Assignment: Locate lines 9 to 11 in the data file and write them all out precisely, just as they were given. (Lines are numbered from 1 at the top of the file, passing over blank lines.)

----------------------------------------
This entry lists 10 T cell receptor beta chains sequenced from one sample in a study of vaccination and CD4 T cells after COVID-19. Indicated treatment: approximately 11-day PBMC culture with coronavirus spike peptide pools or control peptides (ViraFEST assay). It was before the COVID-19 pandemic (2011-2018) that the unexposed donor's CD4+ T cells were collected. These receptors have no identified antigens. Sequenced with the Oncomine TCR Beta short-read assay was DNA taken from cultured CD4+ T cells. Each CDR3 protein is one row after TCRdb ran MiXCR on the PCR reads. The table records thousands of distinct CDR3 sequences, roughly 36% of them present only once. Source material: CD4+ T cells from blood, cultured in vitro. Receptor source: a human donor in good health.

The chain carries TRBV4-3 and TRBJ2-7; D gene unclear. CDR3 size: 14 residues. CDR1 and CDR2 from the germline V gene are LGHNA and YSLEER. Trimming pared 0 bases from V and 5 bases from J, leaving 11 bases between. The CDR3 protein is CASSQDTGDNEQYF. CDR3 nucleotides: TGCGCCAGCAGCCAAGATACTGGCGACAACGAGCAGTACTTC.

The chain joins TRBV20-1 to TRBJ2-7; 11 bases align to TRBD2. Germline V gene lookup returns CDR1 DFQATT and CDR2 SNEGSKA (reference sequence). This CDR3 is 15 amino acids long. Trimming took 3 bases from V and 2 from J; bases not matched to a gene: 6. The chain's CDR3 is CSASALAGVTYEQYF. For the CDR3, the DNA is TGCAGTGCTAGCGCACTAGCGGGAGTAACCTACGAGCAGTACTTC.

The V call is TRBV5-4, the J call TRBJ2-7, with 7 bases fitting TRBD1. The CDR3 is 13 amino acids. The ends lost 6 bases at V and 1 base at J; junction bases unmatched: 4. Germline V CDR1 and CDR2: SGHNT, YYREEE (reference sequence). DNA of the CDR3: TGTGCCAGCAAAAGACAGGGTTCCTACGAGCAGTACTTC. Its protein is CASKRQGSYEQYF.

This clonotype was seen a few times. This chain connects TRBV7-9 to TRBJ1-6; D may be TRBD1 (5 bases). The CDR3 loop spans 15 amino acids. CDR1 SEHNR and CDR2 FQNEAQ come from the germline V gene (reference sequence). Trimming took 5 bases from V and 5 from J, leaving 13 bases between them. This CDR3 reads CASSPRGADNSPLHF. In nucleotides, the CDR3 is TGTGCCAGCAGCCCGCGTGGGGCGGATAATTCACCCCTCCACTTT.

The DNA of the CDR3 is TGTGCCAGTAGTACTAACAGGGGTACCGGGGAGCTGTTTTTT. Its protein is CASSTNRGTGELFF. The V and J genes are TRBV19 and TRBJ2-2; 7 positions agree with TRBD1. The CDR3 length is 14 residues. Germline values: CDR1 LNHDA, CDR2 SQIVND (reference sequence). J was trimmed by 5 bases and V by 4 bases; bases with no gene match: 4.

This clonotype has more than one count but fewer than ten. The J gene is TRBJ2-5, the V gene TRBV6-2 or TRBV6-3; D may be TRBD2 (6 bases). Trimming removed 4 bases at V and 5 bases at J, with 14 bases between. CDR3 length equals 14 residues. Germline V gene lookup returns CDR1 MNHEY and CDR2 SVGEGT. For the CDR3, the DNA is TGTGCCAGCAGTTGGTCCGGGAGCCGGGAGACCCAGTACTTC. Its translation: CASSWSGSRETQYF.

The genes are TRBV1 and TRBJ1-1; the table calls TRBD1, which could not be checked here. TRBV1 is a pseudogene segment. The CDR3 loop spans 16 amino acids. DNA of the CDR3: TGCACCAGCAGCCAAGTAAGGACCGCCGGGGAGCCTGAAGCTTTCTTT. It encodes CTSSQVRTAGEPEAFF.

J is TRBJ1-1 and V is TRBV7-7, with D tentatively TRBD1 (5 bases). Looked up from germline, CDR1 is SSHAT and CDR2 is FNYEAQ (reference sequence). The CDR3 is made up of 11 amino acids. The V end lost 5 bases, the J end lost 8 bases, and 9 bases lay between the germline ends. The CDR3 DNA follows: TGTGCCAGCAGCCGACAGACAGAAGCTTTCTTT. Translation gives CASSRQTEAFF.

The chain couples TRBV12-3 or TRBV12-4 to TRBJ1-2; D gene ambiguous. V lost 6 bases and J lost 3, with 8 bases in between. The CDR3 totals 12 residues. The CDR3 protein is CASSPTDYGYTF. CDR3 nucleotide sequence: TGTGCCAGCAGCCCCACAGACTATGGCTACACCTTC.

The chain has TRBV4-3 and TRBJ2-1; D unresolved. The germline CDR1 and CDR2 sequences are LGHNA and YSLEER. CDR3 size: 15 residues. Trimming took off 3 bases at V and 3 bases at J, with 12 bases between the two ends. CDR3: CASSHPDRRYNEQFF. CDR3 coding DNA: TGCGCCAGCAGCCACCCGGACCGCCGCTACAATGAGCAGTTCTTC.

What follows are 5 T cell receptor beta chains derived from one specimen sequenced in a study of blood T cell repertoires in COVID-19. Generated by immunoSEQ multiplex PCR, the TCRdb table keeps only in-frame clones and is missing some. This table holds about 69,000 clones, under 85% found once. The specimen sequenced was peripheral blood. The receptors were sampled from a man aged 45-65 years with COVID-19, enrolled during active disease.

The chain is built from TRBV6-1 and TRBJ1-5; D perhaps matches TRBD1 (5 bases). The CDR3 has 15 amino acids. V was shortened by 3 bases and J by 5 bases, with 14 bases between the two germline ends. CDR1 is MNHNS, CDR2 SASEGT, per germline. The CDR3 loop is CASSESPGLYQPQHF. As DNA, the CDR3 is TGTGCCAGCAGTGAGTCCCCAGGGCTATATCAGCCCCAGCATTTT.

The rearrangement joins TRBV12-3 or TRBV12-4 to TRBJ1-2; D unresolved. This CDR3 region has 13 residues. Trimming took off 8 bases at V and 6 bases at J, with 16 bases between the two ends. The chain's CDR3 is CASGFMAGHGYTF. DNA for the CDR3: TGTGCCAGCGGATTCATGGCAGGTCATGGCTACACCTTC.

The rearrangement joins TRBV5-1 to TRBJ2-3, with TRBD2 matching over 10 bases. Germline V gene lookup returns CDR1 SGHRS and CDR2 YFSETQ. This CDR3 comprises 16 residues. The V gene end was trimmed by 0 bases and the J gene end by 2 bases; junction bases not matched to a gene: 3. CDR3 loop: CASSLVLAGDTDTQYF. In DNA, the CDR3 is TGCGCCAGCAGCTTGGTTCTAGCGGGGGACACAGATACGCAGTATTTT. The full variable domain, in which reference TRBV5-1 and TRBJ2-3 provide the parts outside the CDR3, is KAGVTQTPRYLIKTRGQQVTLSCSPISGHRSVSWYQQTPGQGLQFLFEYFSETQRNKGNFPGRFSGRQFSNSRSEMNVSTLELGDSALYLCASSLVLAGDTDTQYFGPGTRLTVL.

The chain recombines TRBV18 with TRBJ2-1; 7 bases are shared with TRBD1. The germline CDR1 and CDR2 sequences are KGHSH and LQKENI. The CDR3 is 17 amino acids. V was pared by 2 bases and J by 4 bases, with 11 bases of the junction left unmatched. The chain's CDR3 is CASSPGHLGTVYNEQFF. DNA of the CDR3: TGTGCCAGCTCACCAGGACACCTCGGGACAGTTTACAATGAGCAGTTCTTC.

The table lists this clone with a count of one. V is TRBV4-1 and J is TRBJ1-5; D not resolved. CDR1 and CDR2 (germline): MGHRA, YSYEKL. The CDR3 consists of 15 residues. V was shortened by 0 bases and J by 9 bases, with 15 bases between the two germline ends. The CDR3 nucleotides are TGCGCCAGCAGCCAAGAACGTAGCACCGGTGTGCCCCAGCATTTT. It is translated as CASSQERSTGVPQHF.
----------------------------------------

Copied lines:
J is TRBJ1-1 and V is TRBV7-7, with D tentatively TRBD1 (5 bases). Looked up from germline, CDR1 is SSHAT and CDR2 is FNYEAQ (reference sequence). The CDR3 is made up of 11 amino acids. The V end lost 5 bases, the J end lost 8 bases, and 9 bases lay between the germline ends. The CDR3 DNA follows: TGTGCCAGCAGCCGACAGACAGAAGCTTTCTTT. Translation gives CASSRQTEAFF.

The chain couples TRBV12-3 or TRBV12-4 to TRBJ1-2; D gene ambiguous. V lost 6 bases and J lost 3, with 8 bases in between. The CDR3 totals 12 residues. The CDR3 protein is CASSPTDYGYTF. CDR3 nucleotide sequence: TGTGCCAGCAGCCCCACAGACTATGGCTACACCTTC.

The chain has TRBV4-3 and TRBJ2-1; D unresolved. The germline CDR1 and CDR2 sequences are LGHNA and YSLEER. CDR3 size: 15 residues. Trimming took off 3 bases at V and 3 bases at J, with 12 bases between the two ends. CDR3: CASSHPDRRYNEQFF. CDR3 coding DNA: TGCGCCAGCAGCCACCCGGACCGCCGCTACAATGAGCAGTTCTTC.